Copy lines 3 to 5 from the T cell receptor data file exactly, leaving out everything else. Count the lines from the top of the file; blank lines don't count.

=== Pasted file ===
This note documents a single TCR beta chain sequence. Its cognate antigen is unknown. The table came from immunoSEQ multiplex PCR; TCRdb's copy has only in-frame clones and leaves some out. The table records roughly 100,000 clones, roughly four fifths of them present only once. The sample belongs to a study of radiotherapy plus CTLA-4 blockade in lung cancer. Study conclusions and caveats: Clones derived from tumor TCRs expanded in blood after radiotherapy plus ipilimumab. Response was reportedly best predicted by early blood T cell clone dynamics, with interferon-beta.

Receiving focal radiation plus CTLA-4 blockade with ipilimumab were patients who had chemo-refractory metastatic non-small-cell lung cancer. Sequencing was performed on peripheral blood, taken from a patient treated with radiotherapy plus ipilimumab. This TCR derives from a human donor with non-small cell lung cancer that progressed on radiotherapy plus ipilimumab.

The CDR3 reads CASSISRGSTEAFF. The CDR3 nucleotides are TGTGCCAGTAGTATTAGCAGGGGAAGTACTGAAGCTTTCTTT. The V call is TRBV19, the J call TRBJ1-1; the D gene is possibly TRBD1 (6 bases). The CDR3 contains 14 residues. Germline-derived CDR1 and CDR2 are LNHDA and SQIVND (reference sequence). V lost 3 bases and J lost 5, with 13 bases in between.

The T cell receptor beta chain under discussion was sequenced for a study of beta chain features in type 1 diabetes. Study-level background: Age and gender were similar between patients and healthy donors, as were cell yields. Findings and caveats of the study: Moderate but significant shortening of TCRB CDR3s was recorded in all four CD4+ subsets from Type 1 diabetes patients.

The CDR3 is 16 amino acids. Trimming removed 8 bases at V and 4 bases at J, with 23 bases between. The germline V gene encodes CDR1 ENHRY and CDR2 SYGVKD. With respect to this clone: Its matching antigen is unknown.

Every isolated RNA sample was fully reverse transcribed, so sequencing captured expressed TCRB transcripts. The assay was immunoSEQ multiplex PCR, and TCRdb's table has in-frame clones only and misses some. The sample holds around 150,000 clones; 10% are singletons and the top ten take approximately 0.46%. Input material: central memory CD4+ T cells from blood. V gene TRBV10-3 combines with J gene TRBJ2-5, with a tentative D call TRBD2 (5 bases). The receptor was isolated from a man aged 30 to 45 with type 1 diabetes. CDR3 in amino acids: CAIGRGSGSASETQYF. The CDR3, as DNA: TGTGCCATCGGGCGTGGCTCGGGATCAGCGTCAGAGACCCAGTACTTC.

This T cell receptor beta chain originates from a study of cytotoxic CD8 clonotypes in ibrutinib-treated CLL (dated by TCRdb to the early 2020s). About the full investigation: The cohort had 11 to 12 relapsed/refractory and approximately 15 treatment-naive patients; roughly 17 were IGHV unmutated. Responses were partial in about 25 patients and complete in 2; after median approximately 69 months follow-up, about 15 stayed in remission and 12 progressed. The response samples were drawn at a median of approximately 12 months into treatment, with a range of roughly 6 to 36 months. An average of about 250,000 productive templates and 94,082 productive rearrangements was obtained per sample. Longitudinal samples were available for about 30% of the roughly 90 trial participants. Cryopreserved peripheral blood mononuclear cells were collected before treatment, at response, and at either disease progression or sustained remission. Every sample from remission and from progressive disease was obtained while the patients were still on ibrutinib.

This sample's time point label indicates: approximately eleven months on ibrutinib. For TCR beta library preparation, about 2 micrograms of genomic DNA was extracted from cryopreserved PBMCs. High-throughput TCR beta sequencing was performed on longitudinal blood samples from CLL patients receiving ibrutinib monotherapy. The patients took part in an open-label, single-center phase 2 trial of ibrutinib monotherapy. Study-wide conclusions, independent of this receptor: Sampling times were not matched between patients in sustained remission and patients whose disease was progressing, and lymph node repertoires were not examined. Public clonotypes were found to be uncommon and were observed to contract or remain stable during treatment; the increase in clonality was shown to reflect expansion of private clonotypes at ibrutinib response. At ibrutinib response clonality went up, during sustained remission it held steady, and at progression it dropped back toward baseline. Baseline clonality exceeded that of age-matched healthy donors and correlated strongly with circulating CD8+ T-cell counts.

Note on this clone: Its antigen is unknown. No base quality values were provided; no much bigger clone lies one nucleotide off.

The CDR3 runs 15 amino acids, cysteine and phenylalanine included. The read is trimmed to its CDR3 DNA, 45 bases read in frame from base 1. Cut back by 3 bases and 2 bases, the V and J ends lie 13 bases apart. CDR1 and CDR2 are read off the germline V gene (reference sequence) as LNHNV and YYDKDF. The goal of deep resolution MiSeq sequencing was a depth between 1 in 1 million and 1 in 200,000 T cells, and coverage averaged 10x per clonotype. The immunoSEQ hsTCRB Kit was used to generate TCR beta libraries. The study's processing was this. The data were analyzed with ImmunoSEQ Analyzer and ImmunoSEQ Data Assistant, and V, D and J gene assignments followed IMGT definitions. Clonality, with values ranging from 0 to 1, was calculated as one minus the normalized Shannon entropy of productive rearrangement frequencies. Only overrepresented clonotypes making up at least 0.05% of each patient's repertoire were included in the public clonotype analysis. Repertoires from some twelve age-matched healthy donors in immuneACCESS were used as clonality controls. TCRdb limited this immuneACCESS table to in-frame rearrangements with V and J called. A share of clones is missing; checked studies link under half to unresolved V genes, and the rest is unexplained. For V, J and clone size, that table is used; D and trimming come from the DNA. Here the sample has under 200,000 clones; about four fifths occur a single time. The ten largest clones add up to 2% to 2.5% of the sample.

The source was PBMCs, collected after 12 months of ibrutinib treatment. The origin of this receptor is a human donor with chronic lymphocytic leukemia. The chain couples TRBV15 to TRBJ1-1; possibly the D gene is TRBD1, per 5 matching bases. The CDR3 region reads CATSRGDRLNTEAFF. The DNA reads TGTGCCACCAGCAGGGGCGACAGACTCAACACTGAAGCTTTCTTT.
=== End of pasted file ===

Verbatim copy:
The CDR3 reads CASSISRGSTEAFF. The CDR3 nucleotides are TGTGCCAGTAGTATTAGCAGGGGAAGTACTGAAGCTTTCTTT. The V call is TRBV19, the J call TRBJ1-1; the D gene is possibly TRBD1 (6 bases). The CDR3 contains 14 residues. Germline-derived CDR1 and CDR2 are LNHDA and SQIVND (reference sequence). V lost 3 bases and J lost 5, with 13 bases in between.

The T cell receptor beta chain under discussion was sequenced for a study of beta chain features in type 1 diabetes. Study-level background: Age and gender were similar between patients and healthy donors, as were cell yields. Findings and caveats of the study: Moderate but significant shortening of TCRB CDR3s was recorded in all four CD4+ subsets from Type 1 diabetes patients.

The CDR3 is 16 amino acids. Trimming removed 8 bases at V and 4 bases at J, with 23 bases between. The germline V gene encodes CDR1 ENHRY and CDR2 SYGVKD. With respect to this clone: Its matching antigen is unknown.